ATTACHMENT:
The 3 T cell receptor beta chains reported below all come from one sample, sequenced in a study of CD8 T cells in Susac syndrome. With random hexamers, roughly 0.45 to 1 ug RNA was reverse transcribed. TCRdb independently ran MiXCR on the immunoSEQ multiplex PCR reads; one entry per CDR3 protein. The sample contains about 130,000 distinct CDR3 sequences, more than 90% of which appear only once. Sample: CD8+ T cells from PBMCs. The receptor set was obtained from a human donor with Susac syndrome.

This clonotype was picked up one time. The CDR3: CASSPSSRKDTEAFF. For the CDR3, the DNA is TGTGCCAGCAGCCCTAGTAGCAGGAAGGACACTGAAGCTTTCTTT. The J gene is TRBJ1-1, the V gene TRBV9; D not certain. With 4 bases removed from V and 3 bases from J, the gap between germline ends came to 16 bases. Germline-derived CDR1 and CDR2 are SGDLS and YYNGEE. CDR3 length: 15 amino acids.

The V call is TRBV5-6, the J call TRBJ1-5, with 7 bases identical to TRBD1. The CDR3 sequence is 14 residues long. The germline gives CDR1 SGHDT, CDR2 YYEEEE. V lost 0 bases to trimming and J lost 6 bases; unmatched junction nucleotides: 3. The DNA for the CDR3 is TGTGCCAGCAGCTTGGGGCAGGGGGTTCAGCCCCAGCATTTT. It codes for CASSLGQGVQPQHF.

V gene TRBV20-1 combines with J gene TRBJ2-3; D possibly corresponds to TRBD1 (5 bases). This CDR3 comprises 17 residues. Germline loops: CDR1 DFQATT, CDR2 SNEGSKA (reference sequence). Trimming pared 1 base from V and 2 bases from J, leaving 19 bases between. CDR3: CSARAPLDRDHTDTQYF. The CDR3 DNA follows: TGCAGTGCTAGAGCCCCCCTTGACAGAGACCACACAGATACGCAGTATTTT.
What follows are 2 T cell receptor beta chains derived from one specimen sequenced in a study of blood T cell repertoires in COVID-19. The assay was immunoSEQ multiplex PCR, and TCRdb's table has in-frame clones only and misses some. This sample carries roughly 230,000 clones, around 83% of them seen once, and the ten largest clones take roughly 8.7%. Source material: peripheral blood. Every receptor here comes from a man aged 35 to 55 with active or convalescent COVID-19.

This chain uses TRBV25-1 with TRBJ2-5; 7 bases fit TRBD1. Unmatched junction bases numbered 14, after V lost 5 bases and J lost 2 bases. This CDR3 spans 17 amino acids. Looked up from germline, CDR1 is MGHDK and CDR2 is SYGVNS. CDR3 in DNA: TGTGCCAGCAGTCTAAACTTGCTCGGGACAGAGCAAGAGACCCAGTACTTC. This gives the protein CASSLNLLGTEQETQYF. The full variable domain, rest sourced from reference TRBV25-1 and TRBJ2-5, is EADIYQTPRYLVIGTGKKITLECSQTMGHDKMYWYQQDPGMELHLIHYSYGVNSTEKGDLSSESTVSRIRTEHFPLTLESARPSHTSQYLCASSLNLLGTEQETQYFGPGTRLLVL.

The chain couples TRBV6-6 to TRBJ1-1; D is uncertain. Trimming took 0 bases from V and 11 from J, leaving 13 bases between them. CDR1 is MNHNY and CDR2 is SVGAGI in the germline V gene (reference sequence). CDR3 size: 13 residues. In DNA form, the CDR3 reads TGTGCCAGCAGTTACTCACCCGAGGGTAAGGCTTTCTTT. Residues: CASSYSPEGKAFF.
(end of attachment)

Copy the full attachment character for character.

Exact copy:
The 3 T cell receptor beta chains reported below all come from one sample, sequenced in a study of CD8 T cells in Susac syndrome. With random hexamers, roughly 0.45 to 1 ug RNA was reverse transcribed. TCRdb independently ran MiXCR on the immunoSEQ multiplex PCR reads; one entry per CDR3 protein. The sample contains about 130,000 distinct CDR3 sequences, more than 90% of which appear only once. Sample: CD8+ T cells from PBMCs. The receptor set was obtained from a human donor with Susac syndrome.

This clonotype was picked up one time. The CDR3: CASSPSSRKDTEAFF. For the CDR3, the DNA is TGTGCCAGCAGCCCTAGTAGCAGGAAGGACACTGAAGCTTTCTTT. The J gene is TRBJ1-1, the V gene TRBV9; D not certain. With 4 bases removed from V and 3 bases from J, the gap between germline ends came to 16 bases. Germline-derived CDR1 and CDR2 are SGDLS and YYNGEE. CDR3 length: 15 amino acids.

The V call is TRBV5-6, the J call TRBJ1-5, with 7 bases identical to TRBD1. The CDR3 sequence is 14 residues long. The germline gives CDR1 SGHDT, CDR2 YYEEEE. V lost 0 bases to trimming and J lost 6 bases; unmatched junction nucleotides: 3. The DNA for the CDR3 is TGTGCCAGCAGCTTGGGGCAGGGGGTTCAGCCCCAGCATTTT. It codes for CASSLGQGVQPQHF.

V gene TRBV20-1 combines with J gene TRBJ2-3; D possibly corresponds to TRBD1 (5 bases). This CDR3 comprises 17 residues. Germline loops: CDR1 DFQATT, CDR2 SNEGSKA (reference sequence). Trimming pared 1 base from V and 2 bases from J, leaving 19 bases between. CDR3: CSARAPLDRDHTDTQYF. The CDR3 DNA follows: TGCAGTGCTAGAGCCCCCCTTGACAGAGACCACACAGATACGCAGTATTTT.
What follows are 2 T cell receptor beta chains derived from one specimen sequenced in a study of blood T cell repertoires in COVID-19. The assay was immunoSEQ multiplex PCR, and TCRdb's table has in-frame clones only and misses some. This sample carries roughly 230,000 clones, around 83% of them seen once, and the ten largest clones take roughly 8.7%. Source material: peripheral blood. Every receptor here comes from a man aged 35 to 55 with active or convalescent COVID-19.

This chain uses TRBV25-1 with TRBJ2-5; 7 bases fit TRBD1. Unmatched junction bases numbered 14, after V lost 5 bases and J lost 2 bases. This CDR3 spans 17 amino acids. Looked up from germline, CDR1 is MGHDK and CDR2 is SYGVNS. CDR3 in DNA: TGTGCCAGCAGTCTAAACTTGCTCGGGACAGAGCAAGAGACCCAGTACTTC. This gives the protein CASSLNLLGTEQETQYF. The full variable domain, rest sourced from reference TRBV25-1 and TRBJ2-5, is EADIYQTPRYLVIGTGKKITLECSQTMGHDKMYWYQQDPGMELHLIHYSYGVNSTEKGDLSSESTVSRIRTEHFPLTLESARPSHTSQYLCASSLNLLGTEQETQYFGPGTRLLVL.

The chain couples TRBV6-6 to TRBJ1-1; D is uncertain. Trimming took 0 bases from V and 11 from J, leaving 13 bases between them. CDR1 is MNHNY and CDR2 is SVGAGI in the germline V gene (reference sequence). CDR3 size: 13 residues. In DNA form, the CDR3 reads TGTGCCAGCAGTTACTCACCCGAGGGTAAGGCTTTCTTT. Residues: CASSYSPEGKAFF.